Specifically, here are the various things the transmission does that drive me crazy. When it is cold out and the transmission is cold, the car almost refuses shift out of first. I can have the engine up to 4000rpm with light thottle and it will not shift up into second. This symptom disappears within two blocks of my house but it is not "right". When the transmission is cold upshifts are so slowwww that the rpms of the engine will often shoot up by around 300 to 400 when the transmission shifts between first and second. The engine speed increases around 100 or so rpms when it shifts from second to third. This too disappears once the transmission is warm. There is a short uphill run that I make every day on my way home from work. BY this point in my drive the car has reached its full operating temperature. I can feel the transmission downshift twice climbing that hill at 45mph. At the top of the hill I turn onto a side street that is flat and has a 35mph speed. It takes over a 1/4 mile for the transmission to finally upshift. It will take that long even if I take my foot off of the gas completely. It's like the computer cannot sense that the load has been removed. Once a week, I drive a fairly hilly road. None of the grades are very steep but there is a lot of up and downs for short stretches. The transmission lags at following the engine load. In short the auto transmision sucks!

If this one problem could be corrected, I would fell much more comfortable about driving this car out of the rebuilt transmissions' warranty period which expires in October of this year.

Steve


The problem with this thread is that 3 different people posted 3 different problems that resulted in a great deal of confusion.

Steve, if you do more searches and reading on AT, you will discover that the jumps in RPM during shifts (so called shift flares) are very abnormal. It means that one cluch pack is engaging too slow, after another one already released. This will result in cluch overheating and burnout. Your tranny will fail, it is just a question of time.
The possibilities include too low line pressure, clutch pack that is slipping, or TCU problems.

To me it sounds like the "remanufactured" transmission originated from a junk yard and was not remanufactured at all. Or maybe a mismach between tranny and TCU? Get it fixed ASAP before the warranty expires.

If you don't believe me, get a second opinion from a transmission shop.

#29 friendly_jacek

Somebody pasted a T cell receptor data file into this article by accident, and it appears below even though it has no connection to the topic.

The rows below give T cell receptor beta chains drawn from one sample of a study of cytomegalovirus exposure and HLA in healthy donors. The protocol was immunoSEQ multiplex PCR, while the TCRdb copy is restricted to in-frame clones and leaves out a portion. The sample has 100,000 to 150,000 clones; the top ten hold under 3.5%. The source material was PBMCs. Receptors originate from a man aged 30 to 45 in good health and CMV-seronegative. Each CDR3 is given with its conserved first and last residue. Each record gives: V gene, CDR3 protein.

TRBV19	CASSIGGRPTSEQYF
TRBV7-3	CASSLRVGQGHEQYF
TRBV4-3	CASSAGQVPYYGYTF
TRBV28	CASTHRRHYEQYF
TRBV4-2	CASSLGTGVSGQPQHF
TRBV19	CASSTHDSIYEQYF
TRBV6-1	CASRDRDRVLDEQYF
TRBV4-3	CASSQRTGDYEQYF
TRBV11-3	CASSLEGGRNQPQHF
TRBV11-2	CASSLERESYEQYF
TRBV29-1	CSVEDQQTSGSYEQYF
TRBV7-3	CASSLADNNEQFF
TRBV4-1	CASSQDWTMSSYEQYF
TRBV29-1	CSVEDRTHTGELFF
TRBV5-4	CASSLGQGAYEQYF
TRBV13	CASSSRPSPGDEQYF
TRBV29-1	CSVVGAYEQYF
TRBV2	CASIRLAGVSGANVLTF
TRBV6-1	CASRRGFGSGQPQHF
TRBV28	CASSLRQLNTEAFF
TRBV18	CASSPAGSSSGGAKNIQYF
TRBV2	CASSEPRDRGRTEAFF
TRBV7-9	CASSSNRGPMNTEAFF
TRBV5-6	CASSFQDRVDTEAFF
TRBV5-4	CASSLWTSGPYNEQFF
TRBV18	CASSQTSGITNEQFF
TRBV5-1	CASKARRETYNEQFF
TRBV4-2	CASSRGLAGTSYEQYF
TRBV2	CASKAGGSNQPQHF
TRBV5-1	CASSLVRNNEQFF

friendly_jacek

    Subaru Nut

  • Members
  • 644 posts
  • USA

Posted 26 March 2006 - 07:40 AM

It seems that we'll have to respectfully agree to disagree with each other for now. I'd already downloaded everything I could find online on the topic, including the EndWrench items you thoughtfully provided links for. Unfortunately, not one gives descriptions of the 7 shift maps that the '99 Phase 2 trans uses. Even the "4EAatPh2Win04.pdf" article is incomplete, since it neglects to mention the torque converter lockup inhibition that occurs in addition to the 4th gear lockout when cold.

Also, the same article lists "Faulty shifting when cold" as a consequence of ATF temperature sensor trouble (see "Self Diagnosis" table). It isn't specific as to what fault(s), unfortunately. I have read elsewhere (although I can't find anything quotable at the moment) that the delayed/raised shifts when cold are implemented to warm the engine and emissions-control systems (including the catalytic converter) faster in order to cut emissions. If indeed that is the case, I have no problem with it; I'd just like to be sure my trans isn't thinking things are colder than they really are.



OB99W,
look I didn't post just to argue with you but trying to help. I don't know why you are so defensive, but hey, its your car.
Let me try one more time before I give up.
The delayed/raised shifting you mention was indeed used in subaru AT in the past. It is called KDLH (kick down low hold) and is intended to make the engine warm-up quicker for emissions. The fact you failed to mention that it was used in old trannys without electronic control. I has not been used in more modern 4EAT.
See the phase1 description page 8:
http://endwrench.com...EATPh1Win04.pdf
The phase 2 dosn't mention it alltogether and there is no reason to consider that KDLH is used in gen 2. Again, my tranny doesn't have it.

"Faulty shifting when cold" sounds very vague. I would venture to say that you do have faulty shifting when cold.
Why dont you get a new temp sensor, put it in a thermos with warm water, wire it in to the TCU and see if shifting improves? Then you can also compare the resistance with the stock one.




0 user(s) are reading this topic

0 members, 0 guests, 0 anonymous users